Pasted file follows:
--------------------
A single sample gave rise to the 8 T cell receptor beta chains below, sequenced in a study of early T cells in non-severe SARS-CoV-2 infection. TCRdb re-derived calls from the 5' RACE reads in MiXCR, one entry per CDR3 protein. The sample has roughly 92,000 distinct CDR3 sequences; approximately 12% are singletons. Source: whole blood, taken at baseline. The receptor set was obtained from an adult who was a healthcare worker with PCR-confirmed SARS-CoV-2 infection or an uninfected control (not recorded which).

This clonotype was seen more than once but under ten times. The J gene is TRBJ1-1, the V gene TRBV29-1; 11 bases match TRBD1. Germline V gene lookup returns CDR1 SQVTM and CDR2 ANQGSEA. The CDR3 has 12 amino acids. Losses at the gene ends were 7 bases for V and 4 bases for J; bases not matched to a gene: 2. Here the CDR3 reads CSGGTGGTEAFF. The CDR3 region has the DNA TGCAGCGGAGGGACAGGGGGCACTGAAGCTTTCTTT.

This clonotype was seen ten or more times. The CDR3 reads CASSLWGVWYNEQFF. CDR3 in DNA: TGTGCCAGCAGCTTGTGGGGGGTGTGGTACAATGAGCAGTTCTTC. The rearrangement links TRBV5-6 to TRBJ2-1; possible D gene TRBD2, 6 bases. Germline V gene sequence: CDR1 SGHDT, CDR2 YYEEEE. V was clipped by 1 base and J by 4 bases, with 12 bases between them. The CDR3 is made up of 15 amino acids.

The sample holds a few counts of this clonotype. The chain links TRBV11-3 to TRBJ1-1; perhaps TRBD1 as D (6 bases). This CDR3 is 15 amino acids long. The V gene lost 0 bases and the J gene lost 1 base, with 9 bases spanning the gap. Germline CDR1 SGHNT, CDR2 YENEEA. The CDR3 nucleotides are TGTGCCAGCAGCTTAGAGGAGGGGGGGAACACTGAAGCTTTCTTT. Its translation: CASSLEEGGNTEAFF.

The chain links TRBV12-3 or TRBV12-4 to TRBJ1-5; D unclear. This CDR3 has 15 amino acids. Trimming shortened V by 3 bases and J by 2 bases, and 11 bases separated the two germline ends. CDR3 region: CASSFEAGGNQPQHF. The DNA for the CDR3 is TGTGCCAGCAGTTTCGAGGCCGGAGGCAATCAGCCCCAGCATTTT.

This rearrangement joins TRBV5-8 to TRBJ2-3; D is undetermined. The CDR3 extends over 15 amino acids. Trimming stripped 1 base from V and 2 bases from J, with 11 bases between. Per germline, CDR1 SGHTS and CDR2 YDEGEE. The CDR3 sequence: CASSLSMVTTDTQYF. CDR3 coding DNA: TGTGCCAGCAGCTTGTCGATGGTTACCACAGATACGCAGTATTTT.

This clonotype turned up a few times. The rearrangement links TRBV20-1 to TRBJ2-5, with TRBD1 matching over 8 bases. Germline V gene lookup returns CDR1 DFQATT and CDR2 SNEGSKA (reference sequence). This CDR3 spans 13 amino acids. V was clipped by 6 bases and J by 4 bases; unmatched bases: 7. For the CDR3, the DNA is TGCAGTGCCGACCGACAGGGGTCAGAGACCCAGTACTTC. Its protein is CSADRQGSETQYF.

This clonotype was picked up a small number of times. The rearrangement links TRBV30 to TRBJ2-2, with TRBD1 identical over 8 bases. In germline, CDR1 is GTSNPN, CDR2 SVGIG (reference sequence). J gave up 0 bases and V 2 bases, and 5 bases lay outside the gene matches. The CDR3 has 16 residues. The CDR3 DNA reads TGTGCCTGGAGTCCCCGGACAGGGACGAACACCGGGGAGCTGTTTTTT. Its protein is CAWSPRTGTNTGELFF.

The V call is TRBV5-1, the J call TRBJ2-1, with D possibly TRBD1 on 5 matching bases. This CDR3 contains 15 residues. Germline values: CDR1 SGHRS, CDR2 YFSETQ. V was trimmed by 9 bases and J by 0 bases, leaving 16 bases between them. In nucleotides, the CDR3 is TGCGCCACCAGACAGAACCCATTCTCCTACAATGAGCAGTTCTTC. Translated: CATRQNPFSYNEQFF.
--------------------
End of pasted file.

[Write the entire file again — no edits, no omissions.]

A single sample gave rise to the 8 T cell receptor beta chains below, sequenced in a study of early T cells in non-severe SARS-CoV-2 infection. TCRdb re-derived calls from the 5' RACE reads in MiXCR, one entry per CDR3 protein. The sample has roughly 92,000 distinct CDR3 sequences; approximately 12% are singletons. Source: whole blood, taken at baseline. The receptor set was obtained from an adult who was a healthcare worker with PCR-confirmed SARS-CoV-2 infection or an uninfected control (not recorded which).

This clonotype was seen more than once but under ten times. The J gene is TRBJ1-1, the V gene TRBV29-1; 11 bases match TRBD1. Germline V gene lookup returns CDR1 SQVTM and CDR2 ANQGSEA. The CDR3 has 12 amino acids. Losses at the gene ends were 7 bases for V and 4 bases for J; bases not matched to a gene: 2. Here the CDR3 reads CSGGTGGTEAFF. The CDR3 region has the DNA TGCAGCGGAGGGACAGGGGGCACTGAAGCTTTCTTT.

This clonotype was seen ten or more times. The CDR3 reads CASSLWGVWYNEQFF. CDR3 in DNA: TGTGCCAGCAGCTTGTGGGGGGTGTGGTACAATGAGCAGTTCTTC. The rearrangement links TRBV5-6 to TRBJ2-1; possible D gene TRBD2, 6 bases. Germline V gene sequence: CDR1 SGHDT, CDR2 YYEEEE. V was clipped by 1 base and J by 4 bases, with 12 bases between them. The CDR3 is made up of 15 amino acids.

The sample holds a few counts of this clonotype. The chain links TRBV11-3 to TRBJ1-1; perhaps TRBD1 as D (6 bases). This CDR3 is 15 amino acids long. The V gene lost 0 bases and the J gene lost 1 base, with 9 bases spanning the gap. Germline CDR1 SGHNT, CDR2 YENEEA. The CDR3 nucleotides are TGTGCCAGCAGCTTAGAGGAGGGGGGGAACACTGAAGCTTTCTTT. Its translation: CASSLEEGGNTEAFF.

The chain links TRBV12-3 or TRBV12-4 to TRBJ1-5; D unclear. This CDR3 has 15 amino acids. Trimming shortened V by 3 bases and J by 2 bases, and 11 bases separated the two germline ends. CDR3 region: CASSFEAGGNQPQHF. The DNA for the CDR3 is TGTGCCAGCAGTTTCGAGGCCGGAGGCAATCAGCCCCAGCATTTT.

This rearrangement joins TRBV5-8 to TRBJ2-3; D is undetermined. The CDR3 extends over 15 amino acids. Trimming stripped 1 base from V and 2 bases from J, with 11 bases between. Per germline, CDR1 SGHTS and CDR2 YDEGEE. The CDR3 sequence: CASSLSMVTTDTQYF. CDR3 coding DNA: TGTGCCAGCAGCTTGTCGATGGTTACCACAGATACGCAGTATTTT.

This clonotype turned up a few times. The rearrangement links TRBV20-1 to TRBJ2-5, with TRBD1 matching over 8 bases. Germline V gene lookup returns CDR1 DFQATT and CDR2 SNEGSKA (reference sequence). This CDR3 spans 13 amino acids. V was clipped by 6 bases and J by 4 bases; unmatched bases: 7. For the CDR3, the DNA is TGCAGTGCCGACCGACAGGGGTCAGAGACCCAGTACTTC. Its protein is CSADRQGSETQYF.

This clonotype was picked up a small number of times. The rearrangement links TRBV30 to TRBJ2-2, with TRBD1 identical over 8 bases. In germline, CDR1 is GTSNPN, CDR2 SVGIG (reference sequence). J gave up 0 bases and V 2 bases, and 5 bases lay outside the gene matches. The CDR3 has 16 residues. The CDR3 DNA reads TGTGCCTGGAGTCCCCGGACAGGGACGAACACCGGGGAGCTGTTTTTT. Its protein is CAWSPRTGTNTGELFF.

The V call is TRBV5-1, the J call TRBJ2-1, with D possibly TRBD1 on 5 matching bases. This CDR3 contains 15 residues. Germline values: CDR1 SGHRS, CDR2 YFSETQ. V was trimmed by 9 bases and J by 0 bases, leaving 16 bases between them. In nucleotides, the CDR3 is TGCGCCACCAGACAGAACCCATTCTCCTACAATGAGCAGTTCTTC. Translated: CATRQNPFSYNEQFF.